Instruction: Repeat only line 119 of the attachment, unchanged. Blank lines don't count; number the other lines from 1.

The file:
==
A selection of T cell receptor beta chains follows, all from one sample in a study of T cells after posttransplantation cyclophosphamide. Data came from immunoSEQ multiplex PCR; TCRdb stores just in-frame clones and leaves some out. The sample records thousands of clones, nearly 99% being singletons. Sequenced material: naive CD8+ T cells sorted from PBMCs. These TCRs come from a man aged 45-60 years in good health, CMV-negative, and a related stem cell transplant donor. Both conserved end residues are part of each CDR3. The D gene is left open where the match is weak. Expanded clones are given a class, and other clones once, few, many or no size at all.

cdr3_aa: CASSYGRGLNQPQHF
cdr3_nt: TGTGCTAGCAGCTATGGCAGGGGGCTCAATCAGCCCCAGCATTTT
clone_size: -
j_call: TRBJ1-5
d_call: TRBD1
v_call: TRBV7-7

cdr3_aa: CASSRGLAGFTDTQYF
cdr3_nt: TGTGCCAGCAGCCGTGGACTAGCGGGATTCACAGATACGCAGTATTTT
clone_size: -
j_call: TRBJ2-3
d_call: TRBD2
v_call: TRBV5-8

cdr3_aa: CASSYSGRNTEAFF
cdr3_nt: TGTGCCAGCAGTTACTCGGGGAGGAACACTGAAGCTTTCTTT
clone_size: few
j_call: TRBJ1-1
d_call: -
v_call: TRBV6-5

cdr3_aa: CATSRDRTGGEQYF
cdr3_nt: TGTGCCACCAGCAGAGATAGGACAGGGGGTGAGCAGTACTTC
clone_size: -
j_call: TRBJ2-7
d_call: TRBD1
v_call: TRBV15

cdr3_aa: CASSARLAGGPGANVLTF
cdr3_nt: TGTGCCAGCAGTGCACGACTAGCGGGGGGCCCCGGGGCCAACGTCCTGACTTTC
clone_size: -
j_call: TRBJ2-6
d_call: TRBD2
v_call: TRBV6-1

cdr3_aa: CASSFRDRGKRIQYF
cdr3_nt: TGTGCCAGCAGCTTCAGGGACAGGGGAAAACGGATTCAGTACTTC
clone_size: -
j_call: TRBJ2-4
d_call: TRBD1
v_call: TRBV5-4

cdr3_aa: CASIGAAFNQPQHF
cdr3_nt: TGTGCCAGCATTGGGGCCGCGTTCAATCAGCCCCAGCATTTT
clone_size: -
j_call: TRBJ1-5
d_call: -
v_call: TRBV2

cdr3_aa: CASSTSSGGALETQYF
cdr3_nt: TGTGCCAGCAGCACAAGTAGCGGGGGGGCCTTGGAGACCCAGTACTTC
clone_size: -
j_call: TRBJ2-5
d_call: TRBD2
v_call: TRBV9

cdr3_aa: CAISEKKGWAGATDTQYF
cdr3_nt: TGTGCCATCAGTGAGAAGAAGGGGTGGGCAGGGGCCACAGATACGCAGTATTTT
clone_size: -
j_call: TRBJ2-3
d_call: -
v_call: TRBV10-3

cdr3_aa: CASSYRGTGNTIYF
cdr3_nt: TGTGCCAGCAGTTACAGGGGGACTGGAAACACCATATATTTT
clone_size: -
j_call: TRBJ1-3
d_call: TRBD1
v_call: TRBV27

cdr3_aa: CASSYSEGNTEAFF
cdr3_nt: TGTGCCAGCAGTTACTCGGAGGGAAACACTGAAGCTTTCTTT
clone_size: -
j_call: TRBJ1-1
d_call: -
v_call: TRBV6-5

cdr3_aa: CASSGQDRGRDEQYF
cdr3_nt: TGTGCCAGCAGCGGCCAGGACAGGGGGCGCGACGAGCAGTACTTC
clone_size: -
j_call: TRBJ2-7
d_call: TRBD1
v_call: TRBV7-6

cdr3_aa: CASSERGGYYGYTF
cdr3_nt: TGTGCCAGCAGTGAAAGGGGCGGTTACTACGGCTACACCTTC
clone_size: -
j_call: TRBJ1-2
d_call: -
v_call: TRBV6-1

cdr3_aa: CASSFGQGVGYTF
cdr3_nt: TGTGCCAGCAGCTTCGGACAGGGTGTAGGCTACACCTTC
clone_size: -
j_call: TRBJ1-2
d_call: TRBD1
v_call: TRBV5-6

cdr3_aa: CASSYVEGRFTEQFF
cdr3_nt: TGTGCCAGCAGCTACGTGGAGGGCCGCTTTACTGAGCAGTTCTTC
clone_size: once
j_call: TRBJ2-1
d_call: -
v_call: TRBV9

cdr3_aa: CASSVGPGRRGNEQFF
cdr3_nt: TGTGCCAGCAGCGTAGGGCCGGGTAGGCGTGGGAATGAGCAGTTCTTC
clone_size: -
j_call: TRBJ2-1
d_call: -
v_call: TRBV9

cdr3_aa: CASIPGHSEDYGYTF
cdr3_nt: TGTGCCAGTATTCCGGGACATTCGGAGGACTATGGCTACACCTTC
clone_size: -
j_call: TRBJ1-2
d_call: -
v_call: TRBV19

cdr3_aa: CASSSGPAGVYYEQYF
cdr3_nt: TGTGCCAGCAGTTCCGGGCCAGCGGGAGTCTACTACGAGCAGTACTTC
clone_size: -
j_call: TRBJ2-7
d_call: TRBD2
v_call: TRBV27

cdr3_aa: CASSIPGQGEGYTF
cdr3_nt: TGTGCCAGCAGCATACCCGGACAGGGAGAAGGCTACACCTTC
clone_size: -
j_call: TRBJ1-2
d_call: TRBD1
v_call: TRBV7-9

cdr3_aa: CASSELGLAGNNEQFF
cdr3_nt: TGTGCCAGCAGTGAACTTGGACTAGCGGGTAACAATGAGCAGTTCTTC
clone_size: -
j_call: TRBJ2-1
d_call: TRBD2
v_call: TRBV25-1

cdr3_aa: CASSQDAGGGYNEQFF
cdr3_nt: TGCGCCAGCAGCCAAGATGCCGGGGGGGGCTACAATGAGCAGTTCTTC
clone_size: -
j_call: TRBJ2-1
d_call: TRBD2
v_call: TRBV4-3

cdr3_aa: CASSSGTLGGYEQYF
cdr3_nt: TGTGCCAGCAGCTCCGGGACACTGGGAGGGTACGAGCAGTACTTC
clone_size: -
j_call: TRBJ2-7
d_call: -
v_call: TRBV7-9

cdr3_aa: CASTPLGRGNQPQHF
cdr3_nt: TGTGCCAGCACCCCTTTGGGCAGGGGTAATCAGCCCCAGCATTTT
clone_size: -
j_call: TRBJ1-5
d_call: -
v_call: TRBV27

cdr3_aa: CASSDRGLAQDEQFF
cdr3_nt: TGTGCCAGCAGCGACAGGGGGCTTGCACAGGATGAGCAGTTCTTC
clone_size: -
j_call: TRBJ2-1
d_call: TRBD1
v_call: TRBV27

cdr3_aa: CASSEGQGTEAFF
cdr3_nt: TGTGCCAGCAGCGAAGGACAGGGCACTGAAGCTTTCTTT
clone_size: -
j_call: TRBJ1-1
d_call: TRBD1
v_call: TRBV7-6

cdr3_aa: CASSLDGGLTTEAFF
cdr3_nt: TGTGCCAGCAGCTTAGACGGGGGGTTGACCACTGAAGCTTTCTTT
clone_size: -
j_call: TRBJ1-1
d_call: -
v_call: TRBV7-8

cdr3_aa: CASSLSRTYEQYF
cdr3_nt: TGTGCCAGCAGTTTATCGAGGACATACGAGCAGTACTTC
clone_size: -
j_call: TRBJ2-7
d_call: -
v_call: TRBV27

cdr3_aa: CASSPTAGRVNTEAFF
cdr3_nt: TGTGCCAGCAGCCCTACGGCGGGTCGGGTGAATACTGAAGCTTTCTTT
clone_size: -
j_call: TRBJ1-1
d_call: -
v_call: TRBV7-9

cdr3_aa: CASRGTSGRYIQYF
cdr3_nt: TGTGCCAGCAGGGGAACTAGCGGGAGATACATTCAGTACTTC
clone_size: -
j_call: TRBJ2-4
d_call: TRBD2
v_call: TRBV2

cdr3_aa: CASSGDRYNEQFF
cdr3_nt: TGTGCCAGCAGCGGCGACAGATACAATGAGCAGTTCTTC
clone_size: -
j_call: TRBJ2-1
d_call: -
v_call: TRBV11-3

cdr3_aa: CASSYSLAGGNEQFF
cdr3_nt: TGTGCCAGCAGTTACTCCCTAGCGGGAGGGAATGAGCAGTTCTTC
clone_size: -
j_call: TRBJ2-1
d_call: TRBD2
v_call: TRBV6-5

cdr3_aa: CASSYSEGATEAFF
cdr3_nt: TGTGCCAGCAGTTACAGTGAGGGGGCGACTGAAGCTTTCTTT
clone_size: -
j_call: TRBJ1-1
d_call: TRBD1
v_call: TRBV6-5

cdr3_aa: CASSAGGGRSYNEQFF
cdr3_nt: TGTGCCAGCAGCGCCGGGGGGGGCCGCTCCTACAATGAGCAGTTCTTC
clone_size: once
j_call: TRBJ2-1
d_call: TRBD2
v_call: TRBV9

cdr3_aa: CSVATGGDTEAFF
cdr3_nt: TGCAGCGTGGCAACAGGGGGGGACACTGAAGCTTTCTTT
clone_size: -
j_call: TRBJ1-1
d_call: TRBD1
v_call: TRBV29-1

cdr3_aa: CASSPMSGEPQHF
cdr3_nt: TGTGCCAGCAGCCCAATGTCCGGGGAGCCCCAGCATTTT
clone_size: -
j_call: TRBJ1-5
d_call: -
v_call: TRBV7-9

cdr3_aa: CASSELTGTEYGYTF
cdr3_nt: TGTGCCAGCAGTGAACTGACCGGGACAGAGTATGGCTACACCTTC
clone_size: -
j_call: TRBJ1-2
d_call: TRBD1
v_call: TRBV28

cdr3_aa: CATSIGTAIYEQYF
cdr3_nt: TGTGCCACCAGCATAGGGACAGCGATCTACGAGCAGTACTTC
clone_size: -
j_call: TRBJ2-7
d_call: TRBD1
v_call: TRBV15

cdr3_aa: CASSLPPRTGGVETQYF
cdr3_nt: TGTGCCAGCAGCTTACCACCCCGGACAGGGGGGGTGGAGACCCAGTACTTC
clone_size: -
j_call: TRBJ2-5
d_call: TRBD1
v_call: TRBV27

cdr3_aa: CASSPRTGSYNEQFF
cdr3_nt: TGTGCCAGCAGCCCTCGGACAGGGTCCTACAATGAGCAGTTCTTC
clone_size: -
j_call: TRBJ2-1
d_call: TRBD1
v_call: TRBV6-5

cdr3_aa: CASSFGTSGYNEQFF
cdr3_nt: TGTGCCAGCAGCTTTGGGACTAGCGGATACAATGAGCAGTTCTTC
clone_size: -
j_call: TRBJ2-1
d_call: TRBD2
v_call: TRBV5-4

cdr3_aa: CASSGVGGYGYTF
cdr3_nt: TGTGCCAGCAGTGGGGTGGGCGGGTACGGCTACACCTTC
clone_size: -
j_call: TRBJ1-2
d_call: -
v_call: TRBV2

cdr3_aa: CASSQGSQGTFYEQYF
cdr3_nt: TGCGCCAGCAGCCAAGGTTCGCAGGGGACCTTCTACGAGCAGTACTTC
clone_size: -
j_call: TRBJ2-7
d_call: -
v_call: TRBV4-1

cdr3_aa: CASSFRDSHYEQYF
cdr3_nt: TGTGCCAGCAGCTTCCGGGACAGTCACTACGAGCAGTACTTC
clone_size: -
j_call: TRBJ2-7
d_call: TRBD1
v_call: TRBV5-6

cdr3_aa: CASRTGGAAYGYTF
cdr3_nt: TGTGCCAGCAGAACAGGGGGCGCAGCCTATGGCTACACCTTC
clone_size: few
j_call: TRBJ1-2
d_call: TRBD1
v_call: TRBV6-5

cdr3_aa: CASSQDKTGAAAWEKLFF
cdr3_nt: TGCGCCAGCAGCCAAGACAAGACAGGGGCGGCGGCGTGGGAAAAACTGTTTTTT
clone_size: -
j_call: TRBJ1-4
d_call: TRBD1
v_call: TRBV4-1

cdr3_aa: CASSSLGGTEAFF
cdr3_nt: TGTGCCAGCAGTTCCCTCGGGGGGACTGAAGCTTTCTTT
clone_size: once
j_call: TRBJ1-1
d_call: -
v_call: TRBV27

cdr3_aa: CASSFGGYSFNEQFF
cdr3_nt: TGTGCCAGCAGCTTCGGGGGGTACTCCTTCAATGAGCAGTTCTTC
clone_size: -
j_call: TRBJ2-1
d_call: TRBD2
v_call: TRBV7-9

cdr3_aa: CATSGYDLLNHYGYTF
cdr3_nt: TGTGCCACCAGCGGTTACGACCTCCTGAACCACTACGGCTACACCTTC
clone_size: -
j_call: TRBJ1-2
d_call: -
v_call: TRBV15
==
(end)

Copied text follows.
j_call: TRBJ2-1